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Plenty of apps, including Shortcutter (freemium) and Launchify (freemium), bring up shortcut menus with a swipe or a custom gesture. Then there are the Android launchers of course—such as Nova Launcher (freemium) and Evie Launcher (free)—which let you do everything from cramming in more icons on screen to switching apps with gestures.


iOS

6) Multitasking basics

Assuming you’re using an iOS device with no home button, swipe up from the bottom and hold to see recent apps, then swipe left and right to move through them. Alternatively, swipe left on the home bar at the bottom to go through your apps one by one.

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If you do have a home button, double-tap it to see the carousel of recently used apps. If you’re on an iPad, you can swipe up a short distance from the bottom of the screen to see the dock, as well as swipe right with five fingers to get to your most recent apps. Tap and hold an icon on the home screen then drag it down to add it to the dock at the bottom.

Screenshot: Gizmodo

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7) Go split screen

Not all iOS devices can do split screen, but if you have a newer iPad or a Plus-size iPhone you’re good to go. You’ll first need to put your device in landscape mode. With an app open, drag another over it from the dock to use Slide Over—you can then make the second app disappear and reappear with a swipe on the handle at the top. Drag an app all the way to the side of the screen, then adjust the black bar in between to use Split View, two apps side by side.

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These split-screen modes also enable simple drag-and-drop functionality, which can be really helpful for iOS multitasking: Tap and hold on a block of text or an image in one app, then move it over to the other app. Assuming the app supports text and image pasting (you’re in a Google Doc, for example), the object you’ve copied gets pasted in.

8) Cutting and pasting

A tap and a hold are enough to highlight a block of text ready for copying (use the blue handles at each end if you need to make adjustments). For images, depending on the app, you might need to tap and hold and then drag up to get the Copy option on screen; alternatively, you might have to hit Share (the upward arrow button) then Copy.

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In the receiving app, another tap and a hold will bring up the Paste option wherever in the app the cursor happens to be. Thanks to some magic recently added to iOS by Apple, this copy and paste routine works across multiple iOS devices as well—like an iPhone and an iPad, for instance—as long as you’re signed into both devices with the sample Apple ID.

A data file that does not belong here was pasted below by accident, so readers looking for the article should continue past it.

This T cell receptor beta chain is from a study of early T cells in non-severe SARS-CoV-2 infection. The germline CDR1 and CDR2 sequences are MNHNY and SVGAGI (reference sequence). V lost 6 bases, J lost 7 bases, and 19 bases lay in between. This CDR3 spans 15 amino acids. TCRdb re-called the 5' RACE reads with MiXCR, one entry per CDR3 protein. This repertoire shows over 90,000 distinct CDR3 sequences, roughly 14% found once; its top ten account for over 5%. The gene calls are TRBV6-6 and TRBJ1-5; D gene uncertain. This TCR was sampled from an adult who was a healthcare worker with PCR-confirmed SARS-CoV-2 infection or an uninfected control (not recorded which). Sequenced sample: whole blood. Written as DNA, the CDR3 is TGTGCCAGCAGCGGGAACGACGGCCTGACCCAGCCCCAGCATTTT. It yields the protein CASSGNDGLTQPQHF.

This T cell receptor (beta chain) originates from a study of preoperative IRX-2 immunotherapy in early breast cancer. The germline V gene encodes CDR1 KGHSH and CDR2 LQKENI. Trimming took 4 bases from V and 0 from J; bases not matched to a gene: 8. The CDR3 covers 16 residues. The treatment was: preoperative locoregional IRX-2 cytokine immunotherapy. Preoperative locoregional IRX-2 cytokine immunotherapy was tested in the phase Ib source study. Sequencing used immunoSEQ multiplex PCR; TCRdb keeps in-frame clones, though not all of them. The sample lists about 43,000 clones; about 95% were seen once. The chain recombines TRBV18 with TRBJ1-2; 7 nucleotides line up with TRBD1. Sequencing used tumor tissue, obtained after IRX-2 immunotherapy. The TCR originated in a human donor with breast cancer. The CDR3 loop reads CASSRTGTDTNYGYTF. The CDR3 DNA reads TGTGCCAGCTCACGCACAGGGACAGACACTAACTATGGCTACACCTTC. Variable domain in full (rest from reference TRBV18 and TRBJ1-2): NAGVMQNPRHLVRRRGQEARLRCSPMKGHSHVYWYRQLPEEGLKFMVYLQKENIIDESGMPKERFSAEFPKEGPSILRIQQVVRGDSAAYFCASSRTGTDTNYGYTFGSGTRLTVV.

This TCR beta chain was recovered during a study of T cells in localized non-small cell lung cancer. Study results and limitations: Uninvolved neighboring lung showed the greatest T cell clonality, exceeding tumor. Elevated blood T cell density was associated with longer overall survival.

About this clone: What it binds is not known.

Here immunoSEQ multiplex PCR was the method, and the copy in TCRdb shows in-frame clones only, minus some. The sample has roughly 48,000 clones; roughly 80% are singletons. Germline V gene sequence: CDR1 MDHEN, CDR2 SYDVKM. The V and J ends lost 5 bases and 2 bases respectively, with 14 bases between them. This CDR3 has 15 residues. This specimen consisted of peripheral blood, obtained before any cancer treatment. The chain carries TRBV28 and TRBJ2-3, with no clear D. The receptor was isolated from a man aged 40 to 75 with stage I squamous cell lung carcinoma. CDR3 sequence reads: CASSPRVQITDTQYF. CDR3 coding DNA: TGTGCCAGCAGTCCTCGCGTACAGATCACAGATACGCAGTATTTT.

9) Sharing between apps

In some multitasking scenarios, sharing between apps using the standard Share button—that upward arrow rising out of a box—might work better than copy and paste. As on Android, you’ll find a whole host of options here, including sharing to specific apps, saving to your device, adding to a note, or sending to someone else via an AirDrop link.

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To customize the options that appear when you call on the iOS share action, scroll to the right to find the More... buttons (there’s one on each of the bottom two rows). When you’ve done that, you can show or hide specific apps and options using the toggle switches, or change the order of your choices by dragging the handles on the right.

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10) Finding apps more quickly

Don’t forget the Siri Suggestions pane, which you can find by swiping to the far left of all your home screen: Frequently used apps appear here, and if you tap Show More you can see two rows of them rather than one. The same Siri Suggestions list of apps can be reached with a four-finger swipe down on the home screen, which you might find easier.

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However you get to the Siri Suggestions pane, you’ll also see a Search option above it—this is another way of finding apps, contacts, documents, files, calendar events, music, map locations, and more. If you’re working between multiple apps at the same time, it’s an option to remember if you need to get to something you need more quickly.